Next, together we worked on a user journey map to locate areas the experience could be improved. We color coordinated the steps of the path, the pain points where improvements could be made as well as potential solutions to some of these pains.
This activity led us to narrowing our potential solutions. We wanted to focus developing something that helped us solve our user’s biggest frustrations. The app was going to work off of a data base of unlimited interaction points for all items in the exhibits that the user could use the app to interact with them and learn more. This would educate the user and engage the user in “collecting” items throughout the museum. At the end of the museum experience, the user could have a collection of what they saved to share with others and promote their amazing experience at the Natural History museum.
Once we had new ideas that solved each of the users largest frustrations, we began developing what we could create to solve their needs and improve the museum experience within the gem and mineral exhibit.
Below you will see our notes of what problems we wanted to solve and how we could combine them into one app. We began wire-framing and testing out ideas. You can see the early iterations of our design that I sketched out below.
AXURE Wire Frame
Here are the screen shots to a wire frame user flow, made in Axure
Starting in the classroom with a paper prototype, we did some user tests to get feedback on our idea. With some opinions from our classmates, rough screens were mocked up in Illustrator for a wire-frame prototype. We took our wire-framed idea and brought it back to the museum. We interviewed more and asked for feedback on our solution. We gained a lot more insight and confirmation that what we had developed would be seen as beneficial to the average museum-goer.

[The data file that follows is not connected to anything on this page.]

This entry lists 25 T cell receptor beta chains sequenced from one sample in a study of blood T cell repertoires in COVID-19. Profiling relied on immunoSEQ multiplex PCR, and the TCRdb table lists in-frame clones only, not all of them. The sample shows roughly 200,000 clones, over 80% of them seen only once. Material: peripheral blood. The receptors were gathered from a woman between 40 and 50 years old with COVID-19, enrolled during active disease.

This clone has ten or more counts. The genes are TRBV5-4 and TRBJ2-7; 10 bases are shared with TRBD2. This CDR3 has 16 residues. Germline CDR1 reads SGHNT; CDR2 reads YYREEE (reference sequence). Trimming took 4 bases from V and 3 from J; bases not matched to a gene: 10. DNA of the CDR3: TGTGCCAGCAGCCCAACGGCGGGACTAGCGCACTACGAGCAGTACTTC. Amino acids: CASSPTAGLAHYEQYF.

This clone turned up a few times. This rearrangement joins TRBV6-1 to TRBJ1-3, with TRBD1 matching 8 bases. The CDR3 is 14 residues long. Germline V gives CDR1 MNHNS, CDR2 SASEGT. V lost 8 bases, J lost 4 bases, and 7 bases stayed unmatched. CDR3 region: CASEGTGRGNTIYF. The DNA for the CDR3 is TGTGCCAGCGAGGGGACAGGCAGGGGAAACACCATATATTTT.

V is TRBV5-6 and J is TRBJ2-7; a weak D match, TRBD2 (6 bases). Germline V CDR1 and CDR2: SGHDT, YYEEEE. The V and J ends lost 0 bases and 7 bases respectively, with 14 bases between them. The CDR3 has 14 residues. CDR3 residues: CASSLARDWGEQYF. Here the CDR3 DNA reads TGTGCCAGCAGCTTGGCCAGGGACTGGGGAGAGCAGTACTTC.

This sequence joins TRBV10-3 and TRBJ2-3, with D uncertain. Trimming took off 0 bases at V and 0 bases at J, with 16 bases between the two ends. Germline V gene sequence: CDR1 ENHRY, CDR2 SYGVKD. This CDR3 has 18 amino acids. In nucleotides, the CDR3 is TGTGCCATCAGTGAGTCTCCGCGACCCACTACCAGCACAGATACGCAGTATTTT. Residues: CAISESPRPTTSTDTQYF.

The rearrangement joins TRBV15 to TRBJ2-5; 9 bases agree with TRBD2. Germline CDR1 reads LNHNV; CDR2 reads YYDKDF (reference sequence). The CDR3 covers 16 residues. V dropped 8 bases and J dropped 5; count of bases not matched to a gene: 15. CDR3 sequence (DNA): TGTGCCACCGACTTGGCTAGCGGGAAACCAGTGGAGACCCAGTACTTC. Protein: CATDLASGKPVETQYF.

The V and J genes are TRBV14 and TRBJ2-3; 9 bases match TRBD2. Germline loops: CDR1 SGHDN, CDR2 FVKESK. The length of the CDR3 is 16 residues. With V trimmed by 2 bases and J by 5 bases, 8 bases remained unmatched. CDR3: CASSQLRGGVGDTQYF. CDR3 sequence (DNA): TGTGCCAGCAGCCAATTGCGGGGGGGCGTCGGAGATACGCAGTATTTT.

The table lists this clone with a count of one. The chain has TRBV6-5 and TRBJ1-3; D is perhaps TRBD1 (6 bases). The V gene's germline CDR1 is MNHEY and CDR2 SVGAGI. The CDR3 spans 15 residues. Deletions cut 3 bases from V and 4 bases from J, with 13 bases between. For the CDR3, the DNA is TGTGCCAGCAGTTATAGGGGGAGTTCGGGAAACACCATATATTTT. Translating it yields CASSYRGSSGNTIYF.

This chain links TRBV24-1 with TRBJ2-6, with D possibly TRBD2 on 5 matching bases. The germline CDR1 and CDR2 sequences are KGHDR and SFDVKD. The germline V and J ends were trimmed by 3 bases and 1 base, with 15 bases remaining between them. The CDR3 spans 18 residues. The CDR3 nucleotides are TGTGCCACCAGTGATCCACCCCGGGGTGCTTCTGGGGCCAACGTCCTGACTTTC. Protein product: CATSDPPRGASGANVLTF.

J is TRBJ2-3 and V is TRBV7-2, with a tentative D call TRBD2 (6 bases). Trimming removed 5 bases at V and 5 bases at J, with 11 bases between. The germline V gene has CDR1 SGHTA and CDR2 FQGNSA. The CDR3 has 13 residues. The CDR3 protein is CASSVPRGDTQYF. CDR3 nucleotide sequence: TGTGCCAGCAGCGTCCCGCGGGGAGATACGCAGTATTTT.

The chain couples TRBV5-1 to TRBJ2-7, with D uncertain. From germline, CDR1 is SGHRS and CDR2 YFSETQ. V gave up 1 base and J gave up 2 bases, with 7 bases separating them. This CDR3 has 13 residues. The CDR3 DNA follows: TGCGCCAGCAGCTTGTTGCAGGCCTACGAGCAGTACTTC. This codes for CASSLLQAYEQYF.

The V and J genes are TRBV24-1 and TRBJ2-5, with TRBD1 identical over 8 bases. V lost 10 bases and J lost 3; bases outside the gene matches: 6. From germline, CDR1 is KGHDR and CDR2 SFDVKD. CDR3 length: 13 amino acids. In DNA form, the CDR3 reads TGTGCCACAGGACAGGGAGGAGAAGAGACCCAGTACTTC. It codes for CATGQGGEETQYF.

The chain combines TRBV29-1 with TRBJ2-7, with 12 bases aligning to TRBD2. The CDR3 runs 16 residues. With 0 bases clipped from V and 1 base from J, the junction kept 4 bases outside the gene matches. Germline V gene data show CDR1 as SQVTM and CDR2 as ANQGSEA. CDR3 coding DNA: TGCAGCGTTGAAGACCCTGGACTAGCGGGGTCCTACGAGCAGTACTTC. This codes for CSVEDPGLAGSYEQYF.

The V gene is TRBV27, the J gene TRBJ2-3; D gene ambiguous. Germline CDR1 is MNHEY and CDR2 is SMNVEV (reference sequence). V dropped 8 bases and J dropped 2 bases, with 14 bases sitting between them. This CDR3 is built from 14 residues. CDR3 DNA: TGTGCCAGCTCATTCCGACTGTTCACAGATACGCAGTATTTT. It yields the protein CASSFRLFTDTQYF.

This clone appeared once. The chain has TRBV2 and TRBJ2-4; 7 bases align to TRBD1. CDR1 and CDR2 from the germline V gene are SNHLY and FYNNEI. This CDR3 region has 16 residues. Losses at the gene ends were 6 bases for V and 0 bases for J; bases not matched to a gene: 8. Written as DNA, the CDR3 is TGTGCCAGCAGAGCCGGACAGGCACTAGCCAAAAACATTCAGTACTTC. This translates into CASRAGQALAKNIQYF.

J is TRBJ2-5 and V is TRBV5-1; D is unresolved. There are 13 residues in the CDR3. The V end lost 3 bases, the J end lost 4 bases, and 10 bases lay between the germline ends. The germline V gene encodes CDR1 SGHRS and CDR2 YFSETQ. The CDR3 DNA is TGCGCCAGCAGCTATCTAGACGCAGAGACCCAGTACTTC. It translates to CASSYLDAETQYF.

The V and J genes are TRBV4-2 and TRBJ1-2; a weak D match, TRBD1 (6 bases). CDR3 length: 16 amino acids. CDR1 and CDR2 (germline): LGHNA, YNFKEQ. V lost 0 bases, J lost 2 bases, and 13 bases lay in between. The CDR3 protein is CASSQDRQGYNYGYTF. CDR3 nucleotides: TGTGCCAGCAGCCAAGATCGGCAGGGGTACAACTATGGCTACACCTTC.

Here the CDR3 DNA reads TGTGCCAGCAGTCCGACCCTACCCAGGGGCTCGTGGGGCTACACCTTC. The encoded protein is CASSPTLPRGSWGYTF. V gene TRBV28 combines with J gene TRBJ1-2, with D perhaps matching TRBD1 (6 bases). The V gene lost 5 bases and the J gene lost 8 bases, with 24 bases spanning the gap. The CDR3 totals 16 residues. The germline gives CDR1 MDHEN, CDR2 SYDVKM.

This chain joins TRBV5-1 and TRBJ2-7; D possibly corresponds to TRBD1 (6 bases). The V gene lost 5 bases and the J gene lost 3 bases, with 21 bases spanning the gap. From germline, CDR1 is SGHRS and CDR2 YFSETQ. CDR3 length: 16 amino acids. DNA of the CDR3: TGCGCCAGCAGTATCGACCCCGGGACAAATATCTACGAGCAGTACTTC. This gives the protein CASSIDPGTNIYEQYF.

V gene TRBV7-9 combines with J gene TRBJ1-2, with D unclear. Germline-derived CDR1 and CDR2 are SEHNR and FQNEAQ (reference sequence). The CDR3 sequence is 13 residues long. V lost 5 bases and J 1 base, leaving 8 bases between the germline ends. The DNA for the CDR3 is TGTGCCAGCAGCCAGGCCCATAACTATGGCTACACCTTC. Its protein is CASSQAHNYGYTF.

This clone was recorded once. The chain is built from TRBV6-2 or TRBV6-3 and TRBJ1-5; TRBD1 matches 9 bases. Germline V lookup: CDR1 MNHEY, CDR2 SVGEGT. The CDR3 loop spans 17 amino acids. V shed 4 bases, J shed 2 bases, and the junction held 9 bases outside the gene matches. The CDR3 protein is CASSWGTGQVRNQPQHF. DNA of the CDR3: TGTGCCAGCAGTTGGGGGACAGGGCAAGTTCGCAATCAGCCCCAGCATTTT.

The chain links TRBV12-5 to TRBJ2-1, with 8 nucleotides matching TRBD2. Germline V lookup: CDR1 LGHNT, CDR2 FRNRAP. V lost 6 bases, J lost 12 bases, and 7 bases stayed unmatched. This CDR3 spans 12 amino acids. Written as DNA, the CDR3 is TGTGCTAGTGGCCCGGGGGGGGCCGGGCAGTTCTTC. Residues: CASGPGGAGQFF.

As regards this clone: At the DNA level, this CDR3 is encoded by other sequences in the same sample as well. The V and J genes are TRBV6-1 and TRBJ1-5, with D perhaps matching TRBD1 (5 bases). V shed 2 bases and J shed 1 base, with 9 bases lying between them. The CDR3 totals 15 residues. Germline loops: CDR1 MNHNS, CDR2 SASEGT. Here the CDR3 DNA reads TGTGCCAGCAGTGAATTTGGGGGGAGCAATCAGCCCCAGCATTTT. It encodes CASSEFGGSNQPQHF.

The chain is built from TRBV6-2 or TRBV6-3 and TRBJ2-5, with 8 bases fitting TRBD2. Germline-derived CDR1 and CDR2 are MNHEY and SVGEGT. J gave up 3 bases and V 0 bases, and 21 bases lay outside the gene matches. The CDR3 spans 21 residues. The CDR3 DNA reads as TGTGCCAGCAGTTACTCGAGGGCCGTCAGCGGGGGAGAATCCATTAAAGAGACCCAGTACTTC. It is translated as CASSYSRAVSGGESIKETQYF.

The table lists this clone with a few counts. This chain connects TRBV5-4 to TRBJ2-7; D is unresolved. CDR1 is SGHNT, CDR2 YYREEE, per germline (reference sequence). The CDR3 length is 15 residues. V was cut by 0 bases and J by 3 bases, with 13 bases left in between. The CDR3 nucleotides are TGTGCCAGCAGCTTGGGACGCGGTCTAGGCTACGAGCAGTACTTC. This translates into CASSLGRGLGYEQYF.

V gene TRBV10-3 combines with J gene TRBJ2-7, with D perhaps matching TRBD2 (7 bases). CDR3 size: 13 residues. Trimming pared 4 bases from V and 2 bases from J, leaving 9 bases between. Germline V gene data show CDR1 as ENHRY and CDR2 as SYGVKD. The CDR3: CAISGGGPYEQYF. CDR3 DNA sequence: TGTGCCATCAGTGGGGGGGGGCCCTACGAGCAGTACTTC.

Primary Interaction Flow
After making some modifications to the flow and interactions, I took our wire frames and turned them into higher fidelity screens. We based the colors and styling off of the existing NHMLA website. I created all of the screens to reenact the typical user experience and be able to build a usable prototype on InVision.
Additional Interaction Experiences
We wanted to add a few more fun ideas to increase the interactivity and motivate more people to want to use the app. We included some hidden features that would encourage users to explore more and get more from the app as well as from the museum.
One of our ideas was to include missions like "Rock of the Day" where the user would receive a digital or physical award for discovering which specimen was the selected Rock of the Day.
I also wanted to include some more quirky aspects such as being able to add common items to your collection. This would encourage users to keep their phones out and stay engaged with the app even while transitioning from exhibit to exhibit.
6. Next Steps
The next steps for the NHMLA Exhibit Application would be to continue ideating and testing functions while further developing the design of the UI. We would love to work together further to create a fully working app to present to the NHMLA.